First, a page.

Ibrahim Abdul-Matin talks re-entry and what motivates people to want to be green in this new interview…
This is a tough post for me to write. It is nearly impossible to imagine that it has been a decade since the terrorist attacks of 9/11.
I had the pleasure of participating in a radio interview with Arnd Wächter and Dr. David Owusu-Ansah on Tom Graham’s “Virginia Insight”show.
Our session was described as follows: “Muslim”, “Israeli”, “African”, and “American” – the labels that we use to describe others come with heavy baggage and a tremendous burden.
“Islam and the West: Clashing Beliefs or Common Values?” seeks to deconstruct both the Middle East’s and America’s conceptions of the “Other” by finding common ground to stand on. Samuel Huntington’s theory of the clash of civilizations has dominated our perceptions of the other side of the world, but we must ask ourselves, is it with good reason? Crossing Borders uses the shared experiences of four American and four Moroccan students to bridge the supposedly vast gap between the Muslim world and the West. During their journey through Morocco, these students find that they are not so different after all.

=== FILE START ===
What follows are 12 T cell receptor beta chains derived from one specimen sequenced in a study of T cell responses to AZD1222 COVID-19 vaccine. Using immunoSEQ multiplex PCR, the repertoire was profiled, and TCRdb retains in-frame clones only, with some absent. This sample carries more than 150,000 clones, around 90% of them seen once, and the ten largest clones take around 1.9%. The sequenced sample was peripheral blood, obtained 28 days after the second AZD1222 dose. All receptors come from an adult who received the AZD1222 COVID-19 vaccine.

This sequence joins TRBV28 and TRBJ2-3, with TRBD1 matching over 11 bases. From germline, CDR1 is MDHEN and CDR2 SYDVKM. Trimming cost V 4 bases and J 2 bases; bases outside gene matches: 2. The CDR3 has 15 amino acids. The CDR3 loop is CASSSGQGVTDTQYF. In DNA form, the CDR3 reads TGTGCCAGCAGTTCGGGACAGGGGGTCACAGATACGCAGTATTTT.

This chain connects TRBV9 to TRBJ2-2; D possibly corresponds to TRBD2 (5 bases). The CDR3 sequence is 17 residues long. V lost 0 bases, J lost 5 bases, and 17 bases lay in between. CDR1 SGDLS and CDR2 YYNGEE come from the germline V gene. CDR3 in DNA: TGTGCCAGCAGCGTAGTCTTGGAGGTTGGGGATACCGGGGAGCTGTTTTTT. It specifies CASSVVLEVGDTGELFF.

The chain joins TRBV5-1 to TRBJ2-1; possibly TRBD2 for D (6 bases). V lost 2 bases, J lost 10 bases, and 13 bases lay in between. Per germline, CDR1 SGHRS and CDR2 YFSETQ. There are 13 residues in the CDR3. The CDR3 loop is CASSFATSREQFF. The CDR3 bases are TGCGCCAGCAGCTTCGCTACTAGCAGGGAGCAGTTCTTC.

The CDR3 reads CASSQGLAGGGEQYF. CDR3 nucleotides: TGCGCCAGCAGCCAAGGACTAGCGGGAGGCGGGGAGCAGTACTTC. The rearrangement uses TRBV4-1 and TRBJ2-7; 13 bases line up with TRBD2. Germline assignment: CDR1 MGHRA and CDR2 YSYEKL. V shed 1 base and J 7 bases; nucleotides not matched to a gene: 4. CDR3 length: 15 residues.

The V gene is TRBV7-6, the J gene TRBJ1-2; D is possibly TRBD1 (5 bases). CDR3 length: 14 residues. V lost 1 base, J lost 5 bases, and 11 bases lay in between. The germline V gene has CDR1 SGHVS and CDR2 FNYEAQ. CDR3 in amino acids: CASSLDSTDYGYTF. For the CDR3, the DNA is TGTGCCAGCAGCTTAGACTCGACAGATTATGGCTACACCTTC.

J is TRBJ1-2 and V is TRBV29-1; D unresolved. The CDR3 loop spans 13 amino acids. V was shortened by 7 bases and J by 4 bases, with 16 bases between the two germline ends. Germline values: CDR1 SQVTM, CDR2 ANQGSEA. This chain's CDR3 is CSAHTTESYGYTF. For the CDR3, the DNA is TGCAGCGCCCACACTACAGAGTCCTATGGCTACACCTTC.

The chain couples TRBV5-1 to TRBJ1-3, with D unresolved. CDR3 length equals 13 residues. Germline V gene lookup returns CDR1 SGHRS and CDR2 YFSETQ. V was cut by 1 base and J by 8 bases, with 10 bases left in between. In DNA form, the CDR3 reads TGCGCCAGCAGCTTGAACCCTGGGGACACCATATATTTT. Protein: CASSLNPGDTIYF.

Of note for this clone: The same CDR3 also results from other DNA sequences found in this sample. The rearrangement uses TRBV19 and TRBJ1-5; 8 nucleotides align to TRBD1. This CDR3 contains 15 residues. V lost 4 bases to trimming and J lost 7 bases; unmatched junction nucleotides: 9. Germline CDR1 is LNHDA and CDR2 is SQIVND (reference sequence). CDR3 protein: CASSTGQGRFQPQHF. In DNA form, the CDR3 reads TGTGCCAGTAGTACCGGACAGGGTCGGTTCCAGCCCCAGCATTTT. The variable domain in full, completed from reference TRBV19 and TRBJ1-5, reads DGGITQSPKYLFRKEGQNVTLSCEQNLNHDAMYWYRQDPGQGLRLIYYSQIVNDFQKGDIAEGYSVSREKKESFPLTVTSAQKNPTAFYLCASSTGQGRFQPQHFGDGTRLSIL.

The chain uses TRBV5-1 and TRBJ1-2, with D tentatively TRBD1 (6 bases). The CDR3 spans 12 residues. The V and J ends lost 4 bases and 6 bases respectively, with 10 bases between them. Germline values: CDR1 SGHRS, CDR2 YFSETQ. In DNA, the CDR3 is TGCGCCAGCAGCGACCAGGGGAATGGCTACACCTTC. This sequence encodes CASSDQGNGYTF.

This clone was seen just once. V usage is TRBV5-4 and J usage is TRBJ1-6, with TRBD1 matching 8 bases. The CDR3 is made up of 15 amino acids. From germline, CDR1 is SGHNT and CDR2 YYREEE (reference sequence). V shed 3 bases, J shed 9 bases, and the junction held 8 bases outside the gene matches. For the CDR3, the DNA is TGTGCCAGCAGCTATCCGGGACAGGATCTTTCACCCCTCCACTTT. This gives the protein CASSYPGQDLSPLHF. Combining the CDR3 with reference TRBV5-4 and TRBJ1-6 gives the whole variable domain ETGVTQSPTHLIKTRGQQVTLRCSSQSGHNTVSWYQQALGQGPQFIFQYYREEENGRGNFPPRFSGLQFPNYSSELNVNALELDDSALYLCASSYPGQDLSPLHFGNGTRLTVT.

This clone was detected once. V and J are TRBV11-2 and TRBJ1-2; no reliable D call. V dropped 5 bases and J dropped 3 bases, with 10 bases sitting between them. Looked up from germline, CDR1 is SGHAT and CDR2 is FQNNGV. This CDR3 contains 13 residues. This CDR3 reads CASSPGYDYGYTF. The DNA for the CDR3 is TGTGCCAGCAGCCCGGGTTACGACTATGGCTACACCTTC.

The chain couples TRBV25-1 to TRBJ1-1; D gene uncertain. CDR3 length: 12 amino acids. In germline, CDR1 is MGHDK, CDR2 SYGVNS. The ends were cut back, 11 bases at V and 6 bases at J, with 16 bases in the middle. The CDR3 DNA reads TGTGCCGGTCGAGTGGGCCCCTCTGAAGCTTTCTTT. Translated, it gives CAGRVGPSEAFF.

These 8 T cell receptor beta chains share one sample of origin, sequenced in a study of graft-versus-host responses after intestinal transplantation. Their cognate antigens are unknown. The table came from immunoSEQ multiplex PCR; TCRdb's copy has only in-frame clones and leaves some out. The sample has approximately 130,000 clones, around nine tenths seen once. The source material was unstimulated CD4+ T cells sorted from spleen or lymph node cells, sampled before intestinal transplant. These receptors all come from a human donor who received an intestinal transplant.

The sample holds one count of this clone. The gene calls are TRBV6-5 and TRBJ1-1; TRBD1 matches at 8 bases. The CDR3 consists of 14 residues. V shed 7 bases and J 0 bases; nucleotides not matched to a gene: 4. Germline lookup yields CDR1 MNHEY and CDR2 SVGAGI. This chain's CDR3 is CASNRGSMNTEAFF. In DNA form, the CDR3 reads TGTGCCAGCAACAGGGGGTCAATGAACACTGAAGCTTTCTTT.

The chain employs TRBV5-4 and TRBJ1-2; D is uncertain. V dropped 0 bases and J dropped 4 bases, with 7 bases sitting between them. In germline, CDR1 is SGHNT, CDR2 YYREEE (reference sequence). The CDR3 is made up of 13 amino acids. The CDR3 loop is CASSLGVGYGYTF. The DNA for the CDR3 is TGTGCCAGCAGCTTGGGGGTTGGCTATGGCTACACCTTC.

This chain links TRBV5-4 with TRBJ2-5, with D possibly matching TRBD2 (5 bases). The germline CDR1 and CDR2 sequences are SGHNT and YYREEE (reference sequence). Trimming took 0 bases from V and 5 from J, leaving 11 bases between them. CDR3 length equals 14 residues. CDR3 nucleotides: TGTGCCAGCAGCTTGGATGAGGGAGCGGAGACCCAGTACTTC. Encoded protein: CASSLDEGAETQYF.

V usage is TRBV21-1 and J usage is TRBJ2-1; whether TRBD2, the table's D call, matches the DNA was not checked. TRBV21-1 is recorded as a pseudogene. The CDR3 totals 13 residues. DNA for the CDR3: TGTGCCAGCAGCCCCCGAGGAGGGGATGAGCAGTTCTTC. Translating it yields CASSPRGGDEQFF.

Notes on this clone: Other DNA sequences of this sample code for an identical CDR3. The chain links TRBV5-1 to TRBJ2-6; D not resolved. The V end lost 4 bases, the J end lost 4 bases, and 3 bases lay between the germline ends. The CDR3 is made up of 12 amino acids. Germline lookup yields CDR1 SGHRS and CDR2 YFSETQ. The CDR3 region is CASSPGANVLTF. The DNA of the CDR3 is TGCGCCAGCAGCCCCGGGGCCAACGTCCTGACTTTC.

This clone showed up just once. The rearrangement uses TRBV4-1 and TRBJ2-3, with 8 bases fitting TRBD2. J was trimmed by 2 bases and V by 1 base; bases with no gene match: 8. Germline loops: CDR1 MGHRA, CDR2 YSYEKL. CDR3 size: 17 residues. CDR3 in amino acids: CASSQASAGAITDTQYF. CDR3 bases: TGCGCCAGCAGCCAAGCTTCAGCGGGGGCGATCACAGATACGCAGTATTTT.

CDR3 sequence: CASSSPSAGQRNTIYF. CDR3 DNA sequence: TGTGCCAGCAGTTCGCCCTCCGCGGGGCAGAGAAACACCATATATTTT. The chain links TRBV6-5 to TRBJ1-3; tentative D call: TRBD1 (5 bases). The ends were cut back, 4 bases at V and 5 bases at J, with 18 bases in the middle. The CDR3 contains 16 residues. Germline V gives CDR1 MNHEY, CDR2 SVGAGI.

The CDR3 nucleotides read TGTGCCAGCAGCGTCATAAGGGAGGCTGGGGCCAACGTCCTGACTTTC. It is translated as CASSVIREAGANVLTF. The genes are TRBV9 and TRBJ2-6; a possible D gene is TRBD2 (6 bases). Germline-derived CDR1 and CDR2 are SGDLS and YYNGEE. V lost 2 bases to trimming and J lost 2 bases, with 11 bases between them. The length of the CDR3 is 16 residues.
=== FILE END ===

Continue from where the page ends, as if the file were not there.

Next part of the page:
As an educator, I believe that intercultural experiences have an important role to play in a world situation that is – to say the least – very confusing. This year, 2011, marks a decade since the tragic events of September 11. Today’s undergraduate college students were eight to twelve years old in 2001 and consequently have spent their intellectually formative years with post-9/11 media coverage, little of which addressed the need for intercultural understanding.
A press release from Park 51 announced that Imam Fiesal Abdul Rauf and his wife, Daisy Khan, will no longer be speaking on the organization’s behalf. Imam Fiesal will begin his personal speaking tour next week. He and Ms. Khan will also not be raising funds for the project on this speaking tour.